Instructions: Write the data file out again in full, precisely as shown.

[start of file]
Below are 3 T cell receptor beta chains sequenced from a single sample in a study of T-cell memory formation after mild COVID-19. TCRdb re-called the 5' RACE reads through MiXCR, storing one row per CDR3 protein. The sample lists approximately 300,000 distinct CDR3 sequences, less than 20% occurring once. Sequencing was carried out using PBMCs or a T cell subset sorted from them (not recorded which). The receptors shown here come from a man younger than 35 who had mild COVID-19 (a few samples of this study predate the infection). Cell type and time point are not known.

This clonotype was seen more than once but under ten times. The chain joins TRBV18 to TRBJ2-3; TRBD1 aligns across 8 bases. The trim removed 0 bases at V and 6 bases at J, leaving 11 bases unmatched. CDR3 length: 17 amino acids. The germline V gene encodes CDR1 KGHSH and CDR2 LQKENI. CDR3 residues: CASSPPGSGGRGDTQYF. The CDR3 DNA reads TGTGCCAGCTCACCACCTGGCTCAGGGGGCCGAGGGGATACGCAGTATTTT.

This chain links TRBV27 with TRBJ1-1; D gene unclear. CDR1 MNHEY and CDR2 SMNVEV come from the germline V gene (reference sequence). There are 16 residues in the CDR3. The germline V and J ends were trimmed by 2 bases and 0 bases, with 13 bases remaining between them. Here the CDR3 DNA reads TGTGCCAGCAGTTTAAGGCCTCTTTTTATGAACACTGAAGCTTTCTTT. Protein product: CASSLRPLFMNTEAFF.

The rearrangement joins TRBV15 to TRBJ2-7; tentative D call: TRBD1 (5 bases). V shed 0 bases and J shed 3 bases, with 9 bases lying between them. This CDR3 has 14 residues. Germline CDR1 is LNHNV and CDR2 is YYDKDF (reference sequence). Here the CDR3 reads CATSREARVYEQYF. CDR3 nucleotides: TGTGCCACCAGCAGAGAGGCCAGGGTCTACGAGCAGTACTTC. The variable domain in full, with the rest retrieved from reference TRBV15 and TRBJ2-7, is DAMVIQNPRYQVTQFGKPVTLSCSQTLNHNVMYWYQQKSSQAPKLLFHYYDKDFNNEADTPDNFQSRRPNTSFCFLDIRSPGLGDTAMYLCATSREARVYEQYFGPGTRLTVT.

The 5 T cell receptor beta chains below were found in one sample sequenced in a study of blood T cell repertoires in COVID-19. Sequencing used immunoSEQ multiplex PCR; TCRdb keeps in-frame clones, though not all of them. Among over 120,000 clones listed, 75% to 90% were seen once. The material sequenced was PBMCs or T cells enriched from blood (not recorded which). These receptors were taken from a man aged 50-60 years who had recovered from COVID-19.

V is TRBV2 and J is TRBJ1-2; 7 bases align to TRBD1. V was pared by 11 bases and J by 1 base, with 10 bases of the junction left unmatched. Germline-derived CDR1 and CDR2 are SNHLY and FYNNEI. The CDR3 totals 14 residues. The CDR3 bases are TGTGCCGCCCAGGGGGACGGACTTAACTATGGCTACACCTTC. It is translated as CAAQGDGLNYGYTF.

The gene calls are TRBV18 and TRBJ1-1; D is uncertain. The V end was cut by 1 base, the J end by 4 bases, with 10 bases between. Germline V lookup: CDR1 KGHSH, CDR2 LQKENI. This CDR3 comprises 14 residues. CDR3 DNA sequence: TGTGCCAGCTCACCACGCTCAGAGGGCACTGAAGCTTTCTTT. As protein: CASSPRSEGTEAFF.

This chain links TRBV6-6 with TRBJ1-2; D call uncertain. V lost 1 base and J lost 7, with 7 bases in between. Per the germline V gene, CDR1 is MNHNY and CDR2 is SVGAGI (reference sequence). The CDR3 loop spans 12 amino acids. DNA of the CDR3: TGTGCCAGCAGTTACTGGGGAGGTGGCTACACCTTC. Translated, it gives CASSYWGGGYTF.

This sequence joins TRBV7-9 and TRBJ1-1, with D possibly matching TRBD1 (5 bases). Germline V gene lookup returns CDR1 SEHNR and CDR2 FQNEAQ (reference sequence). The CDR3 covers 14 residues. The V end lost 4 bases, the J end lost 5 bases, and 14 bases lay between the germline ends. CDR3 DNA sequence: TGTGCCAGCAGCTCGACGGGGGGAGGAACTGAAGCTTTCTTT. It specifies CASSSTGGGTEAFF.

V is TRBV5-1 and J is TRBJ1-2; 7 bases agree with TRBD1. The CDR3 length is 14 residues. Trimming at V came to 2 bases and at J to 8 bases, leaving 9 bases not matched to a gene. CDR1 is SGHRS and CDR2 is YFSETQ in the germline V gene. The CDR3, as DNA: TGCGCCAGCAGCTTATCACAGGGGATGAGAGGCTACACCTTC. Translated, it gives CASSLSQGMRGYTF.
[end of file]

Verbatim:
Below are 3 T cell receptor beta chains sequenced from a single sample in a study of T-cell memory formation after mild COVID-19. TCRdb re-called the 5' RACE reads through MiXCR, storing one row per CDR3 protein. The sample lists approximately 300,000 distinct CDR3 sequences, less than 20% occurring once. Sequencing was carried out using PBMCs or a T cell subset sorted from them (not recorded which). The receptors shown here come from a man younger than 35 who had mild COVID-19 (a few samples of this study predate the infection). Cell type and time point are not known.

This clonotype was seen more than once but under ten times. The chain joins TRBV18 to TRBJ2-3; TRBD1 aligns across 8 bases. The trim removed 0 bases at V and 6 bases at J, leaving 11 bases unmatched. CDR3 length: 17 amino acids. The germline V gene encodes CDR1 KGHSH and CDR2 LQKENI. CDR3 residues: CASSPPGSGGRGDTQYF. The CDR3 DNA reads TGTGCCAGCTCACCACCTGGCTCAGGGGGCCGAGGGGATACGCAGTATTTT.

This chain links TRBV27 with TRBJ1-1; D gene unclear. CDR1 MNHEY and CDR2 SMNVEV come from the germline V gene (reference sequence). There are 16 residues in the CDR3. The germline V and J ends were trimmed by 2 bases and 0 bases, with 13 bases remaining between them. Here the CDR3 DNA reads TGTGCCAGCAGTTTAAGGCCTCTTTTTATGAACACTGAAGCTTTCTTT. Protein product: CASSLRPLFMNTEAFF.

The rearrangement joins TRBV15 to TRBJ2-7; tentative D call: TRBD1 (5 bases). V shed 0 bases and J shed 3 bases, with 9 bases lying between them. This CDR3 has 14 residues. Germline CDR1 is LNHNV and CDR2 is YYDKDF (reference sequence). Here the CDR3 reads CATSREARVYEQYF. CDR3 nucleotides: TGTGCCACCAGCAGAGAGGCCAGGGTCTACGAGCAGTACTTC. The variable domain in full, with the rest retrieved from reference TRBV15 and TRBJ2-7, is DAMVIQNPRYQVTQFGKPVTLSCSQTLNHNVMYWYQQKSSQAPKLLFHYYDKDFNNEADTPDNFQSRRPNTSFCFLDIRSPGLGDTAMYLCATSREARVYEQYFGPGTRLTVT.

The 5 T cell receptor beta chains below were found in one sample sequenced in a study of blood T cell repertoires in COVID-19. Sequencing used immunoSEQ multiplex PCR; TCRdb keeps in-frame clones, though not all of them. Among over 120,000 clones listed, 75% to 90% were seen once. The material sequenced was PBMCs or T cells enriched from blood (not recorded which). These receptors were taken from a man aged 50-60 years who had recovered from COVID-19.

V is TRBV2 and J is TRBJ1-2; 7 bases align to TRBD1. V was pared by 11 bases and J by 1 base, with 10 bases of the junction left unmatched. Germline-derived CDR1 and CDR2 are SNHLY and FYNNEI. The CDR3 totals 14 residues. The CDR3 bases are TGTGCCGCCCAGGGGGACGGACTTAACTATGGCTACACCTTC. It is translated as CAAQGDGLNYGYTF.

The gene calls are TRBV18 and TRBJ1-1; D is uncertain. The V end was cut by 1 base, the J end by 4 bases, with 10 bases between. Germline V lookup: CDR1 KGHSH, CDR2 LQKENI. This CDR3 comprises 14 residues. CDR3 DNA sequence: TGTGCCAGCTCACCACGCTCAGAGGGCACTGAAGCTTTCTTT. As protein: CASSPRSEGTEAFF.

This chain links TRBV6-6 with TRBJ1-2; D call uncertain. V lost 1 base and J lost 7, with 7 bases in between. Per the germline V gene, CDR1 is MNHNY and CDR2 is SVGAGI (reference sequence). The CDR3 loop spans 12 amino acids. DNA of the CDR3: TGTGCCAGCAGTTACTGGGGAGGTGGCTACACCTTC. Translated, it gives CASSYWGGGYTF.

This sequence joins TRBV7-9 and TRBJ1-1, with D possibly matching TRBD1 (5 bases). Germline V gene lookup returns CDR1 SEHNR and CDR2 FQNEAQ (reference sequence). The CDR3 covers 14 residues. The V end lost 4 bases, the J end lost 5 bases, and 14 bases lay between the germline ends. CDR3 DNA sequence: TGTGCCAGCAGCTCGACGGGGGGAGGAACTGAAGCTTTCTTT. It specifies CASSSTGGGTEAFF.

V is TRBV5-1 and J is TRBJ1-2; 7 bases agree with TRBD1. The CDR3 length is 14 residues. Trimming at V came to 2 bases and at J to 8 bases, leaving 9 bases not matched to a gene. CDR1 is SGHRS and CDR2 is YFSETQ in the germline V gene. The CDR3, as DNA: TGCGCCAGCAGCTTATCACAGGGGATGAGAGGCTACACCTTC. Translated, it gives CASSLSQGMRGYTF.